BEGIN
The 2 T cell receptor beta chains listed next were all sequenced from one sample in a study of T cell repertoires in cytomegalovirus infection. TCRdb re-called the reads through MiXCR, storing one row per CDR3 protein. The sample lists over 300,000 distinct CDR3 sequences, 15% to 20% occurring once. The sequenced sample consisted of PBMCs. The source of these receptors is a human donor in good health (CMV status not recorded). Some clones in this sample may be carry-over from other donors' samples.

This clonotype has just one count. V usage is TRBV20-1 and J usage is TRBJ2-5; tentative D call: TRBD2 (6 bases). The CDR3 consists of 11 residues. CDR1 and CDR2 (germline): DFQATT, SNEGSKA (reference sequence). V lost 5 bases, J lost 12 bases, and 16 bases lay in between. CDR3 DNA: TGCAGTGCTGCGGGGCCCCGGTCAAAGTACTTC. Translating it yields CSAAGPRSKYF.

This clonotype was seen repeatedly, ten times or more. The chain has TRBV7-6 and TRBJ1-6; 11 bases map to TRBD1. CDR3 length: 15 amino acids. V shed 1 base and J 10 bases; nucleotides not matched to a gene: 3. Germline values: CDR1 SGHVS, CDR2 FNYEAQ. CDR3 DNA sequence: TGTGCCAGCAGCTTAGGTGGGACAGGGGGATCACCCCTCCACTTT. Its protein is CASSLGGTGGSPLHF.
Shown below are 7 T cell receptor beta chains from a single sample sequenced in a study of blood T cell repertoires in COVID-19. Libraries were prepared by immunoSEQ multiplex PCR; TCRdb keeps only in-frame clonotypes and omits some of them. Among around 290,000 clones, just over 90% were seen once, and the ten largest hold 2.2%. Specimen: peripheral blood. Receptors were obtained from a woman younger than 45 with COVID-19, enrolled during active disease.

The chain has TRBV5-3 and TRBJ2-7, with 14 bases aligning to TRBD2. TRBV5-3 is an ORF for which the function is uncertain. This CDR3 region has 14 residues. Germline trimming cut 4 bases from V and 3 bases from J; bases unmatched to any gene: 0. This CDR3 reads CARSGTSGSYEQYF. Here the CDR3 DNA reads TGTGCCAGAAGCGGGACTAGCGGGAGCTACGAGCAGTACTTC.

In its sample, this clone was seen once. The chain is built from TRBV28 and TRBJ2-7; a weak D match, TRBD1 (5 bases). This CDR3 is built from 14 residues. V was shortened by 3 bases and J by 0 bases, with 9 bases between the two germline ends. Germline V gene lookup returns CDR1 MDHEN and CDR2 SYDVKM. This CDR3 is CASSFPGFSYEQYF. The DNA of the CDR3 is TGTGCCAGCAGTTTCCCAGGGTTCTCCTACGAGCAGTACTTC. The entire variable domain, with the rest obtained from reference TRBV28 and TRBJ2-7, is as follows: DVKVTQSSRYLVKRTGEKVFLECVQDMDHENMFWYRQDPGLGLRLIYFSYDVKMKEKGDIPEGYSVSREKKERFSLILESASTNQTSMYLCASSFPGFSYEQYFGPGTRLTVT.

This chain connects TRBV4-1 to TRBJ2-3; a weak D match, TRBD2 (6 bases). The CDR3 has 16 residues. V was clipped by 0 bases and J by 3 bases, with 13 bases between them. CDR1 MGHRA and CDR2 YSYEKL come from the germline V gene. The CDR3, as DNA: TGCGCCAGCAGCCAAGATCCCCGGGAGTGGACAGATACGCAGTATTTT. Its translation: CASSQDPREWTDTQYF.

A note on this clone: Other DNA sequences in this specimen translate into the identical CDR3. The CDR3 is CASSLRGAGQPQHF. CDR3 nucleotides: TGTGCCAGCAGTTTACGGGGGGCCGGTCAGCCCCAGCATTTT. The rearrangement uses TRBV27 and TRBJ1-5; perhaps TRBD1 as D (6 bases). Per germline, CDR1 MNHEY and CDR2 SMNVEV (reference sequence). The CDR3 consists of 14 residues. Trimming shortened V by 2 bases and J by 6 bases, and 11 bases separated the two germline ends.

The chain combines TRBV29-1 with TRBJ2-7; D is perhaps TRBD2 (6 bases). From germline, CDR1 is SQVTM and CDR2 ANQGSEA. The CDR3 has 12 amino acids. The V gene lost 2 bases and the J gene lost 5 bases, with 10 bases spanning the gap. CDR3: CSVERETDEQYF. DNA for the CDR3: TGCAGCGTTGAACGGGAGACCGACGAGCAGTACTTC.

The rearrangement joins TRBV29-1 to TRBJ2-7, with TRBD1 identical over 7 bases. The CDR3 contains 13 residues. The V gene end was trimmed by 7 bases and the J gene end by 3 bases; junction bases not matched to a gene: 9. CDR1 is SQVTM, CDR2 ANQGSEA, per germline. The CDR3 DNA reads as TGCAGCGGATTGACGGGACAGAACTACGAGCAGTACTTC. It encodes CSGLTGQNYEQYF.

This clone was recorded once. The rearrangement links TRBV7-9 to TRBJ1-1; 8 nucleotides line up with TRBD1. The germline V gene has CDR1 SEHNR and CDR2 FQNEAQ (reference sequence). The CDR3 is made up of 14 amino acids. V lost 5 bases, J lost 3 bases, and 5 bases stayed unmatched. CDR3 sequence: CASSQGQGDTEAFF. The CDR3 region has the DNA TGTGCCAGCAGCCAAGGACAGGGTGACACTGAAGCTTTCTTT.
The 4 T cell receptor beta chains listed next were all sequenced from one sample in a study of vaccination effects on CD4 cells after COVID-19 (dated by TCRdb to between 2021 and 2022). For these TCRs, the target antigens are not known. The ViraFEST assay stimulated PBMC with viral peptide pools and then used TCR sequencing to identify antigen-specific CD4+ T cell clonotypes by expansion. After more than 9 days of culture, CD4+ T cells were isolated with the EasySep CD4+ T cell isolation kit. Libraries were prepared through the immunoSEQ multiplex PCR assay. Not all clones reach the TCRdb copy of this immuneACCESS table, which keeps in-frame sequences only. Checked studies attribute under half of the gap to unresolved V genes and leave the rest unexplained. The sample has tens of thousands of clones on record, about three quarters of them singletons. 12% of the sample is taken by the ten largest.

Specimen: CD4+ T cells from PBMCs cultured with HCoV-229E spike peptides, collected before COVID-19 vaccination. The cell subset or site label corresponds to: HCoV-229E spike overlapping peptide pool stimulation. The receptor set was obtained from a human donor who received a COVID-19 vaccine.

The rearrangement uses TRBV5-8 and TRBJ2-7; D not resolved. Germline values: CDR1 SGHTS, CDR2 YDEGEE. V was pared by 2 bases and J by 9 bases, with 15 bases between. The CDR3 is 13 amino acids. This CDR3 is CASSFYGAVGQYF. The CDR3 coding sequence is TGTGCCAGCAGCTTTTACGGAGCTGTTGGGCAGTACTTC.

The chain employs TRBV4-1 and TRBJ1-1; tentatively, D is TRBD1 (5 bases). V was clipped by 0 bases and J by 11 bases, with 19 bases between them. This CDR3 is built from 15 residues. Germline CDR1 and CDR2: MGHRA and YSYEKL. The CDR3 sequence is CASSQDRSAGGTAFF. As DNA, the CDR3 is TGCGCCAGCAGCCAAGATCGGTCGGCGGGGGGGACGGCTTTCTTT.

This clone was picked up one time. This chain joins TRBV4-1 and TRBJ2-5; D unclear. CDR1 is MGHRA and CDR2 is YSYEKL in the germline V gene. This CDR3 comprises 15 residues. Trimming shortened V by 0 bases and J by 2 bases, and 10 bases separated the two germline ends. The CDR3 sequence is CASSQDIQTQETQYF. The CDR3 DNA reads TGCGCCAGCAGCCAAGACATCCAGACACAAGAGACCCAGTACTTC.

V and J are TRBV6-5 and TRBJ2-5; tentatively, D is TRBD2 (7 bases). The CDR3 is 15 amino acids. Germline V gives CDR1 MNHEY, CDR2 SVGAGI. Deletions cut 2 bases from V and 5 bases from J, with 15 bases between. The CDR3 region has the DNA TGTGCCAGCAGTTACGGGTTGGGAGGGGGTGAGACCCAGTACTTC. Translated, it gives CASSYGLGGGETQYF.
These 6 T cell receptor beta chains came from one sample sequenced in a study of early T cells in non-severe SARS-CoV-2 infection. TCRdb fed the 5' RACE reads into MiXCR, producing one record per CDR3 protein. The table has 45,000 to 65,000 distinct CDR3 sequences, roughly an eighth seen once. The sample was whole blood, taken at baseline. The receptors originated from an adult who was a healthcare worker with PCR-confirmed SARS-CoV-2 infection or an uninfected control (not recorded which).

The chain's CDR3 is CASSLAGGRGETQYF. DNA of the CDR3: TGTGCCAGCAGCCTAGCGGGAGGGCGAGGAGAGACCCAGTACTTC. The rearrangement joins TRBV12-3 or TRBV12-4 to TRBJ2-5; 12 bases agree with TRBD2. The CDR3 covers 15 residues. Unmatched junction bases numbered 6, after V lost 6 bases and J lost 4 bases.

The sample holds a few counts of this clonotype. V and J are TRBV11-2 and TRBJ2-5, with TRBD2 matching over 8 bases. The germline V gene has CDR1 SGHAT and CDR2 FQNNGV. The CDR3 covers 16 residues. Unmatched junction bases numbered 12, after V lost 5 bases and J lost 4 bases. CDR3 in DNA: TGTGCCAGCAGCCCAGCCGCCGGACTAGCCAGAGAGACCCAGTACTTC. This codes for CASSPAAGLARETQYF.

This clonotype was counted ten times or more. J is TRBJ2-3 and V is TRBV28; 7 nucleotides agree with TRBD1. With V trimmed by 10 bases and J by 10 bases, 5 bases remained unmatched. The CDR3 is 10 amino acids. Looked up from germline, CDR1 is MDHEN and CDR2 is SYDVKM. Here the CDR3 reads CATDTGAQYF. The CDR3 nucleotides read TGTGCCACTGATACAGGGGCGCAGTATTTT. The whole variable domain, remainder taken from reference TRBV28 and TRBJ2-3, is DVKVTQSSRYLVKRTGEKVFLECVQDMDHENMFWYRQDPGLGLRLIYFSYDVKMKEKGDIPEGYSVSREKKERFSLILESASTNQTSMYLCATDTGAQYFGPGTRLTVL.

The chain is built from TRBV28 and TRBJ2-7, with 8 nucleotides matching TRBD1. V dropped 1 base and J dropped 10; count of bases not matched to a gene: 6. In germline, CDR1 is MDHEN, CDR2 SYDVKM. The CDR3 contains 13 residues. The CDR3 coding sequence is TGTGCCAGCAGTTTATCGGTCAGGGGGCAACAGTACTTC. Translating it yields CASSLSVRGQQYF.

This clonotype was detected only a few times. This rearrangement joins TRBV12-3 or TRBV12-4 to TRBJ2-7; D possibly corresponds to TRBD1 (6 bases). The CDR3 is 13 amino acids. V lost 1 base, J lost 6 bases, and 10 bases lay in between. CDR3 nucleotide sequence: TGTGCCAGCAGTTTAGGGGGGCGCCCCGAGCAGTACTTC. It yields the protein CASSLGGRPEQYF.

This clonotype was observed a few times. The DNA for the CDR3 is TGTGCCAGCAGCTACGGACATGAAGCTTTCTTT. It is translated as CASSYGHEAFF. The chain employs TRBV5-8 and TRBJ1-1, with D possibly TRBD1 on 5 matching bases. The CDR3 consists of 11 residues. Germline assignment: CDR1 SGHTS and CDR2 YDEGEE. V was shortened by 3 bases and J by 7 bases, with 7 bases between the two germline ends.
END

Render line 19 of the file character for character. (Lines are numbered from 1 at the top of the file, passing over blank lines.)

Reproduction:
The chain's CDR3 is CASSLAGGRGETQYF. DNA of the CDR3: TGTGCCAGCAGCCTAGCGGGAGGGCGAGGAGAGACCCAGTACTTC. The rearrangement joins TRBV12-3 or TRBV12-4 to TRBJ2-5; 12 bases agree with TRBD2. The CDR3 covers 15 residues. Unmatched junction bases numbered 6, after V lost 6 bases and J lost 4 bases.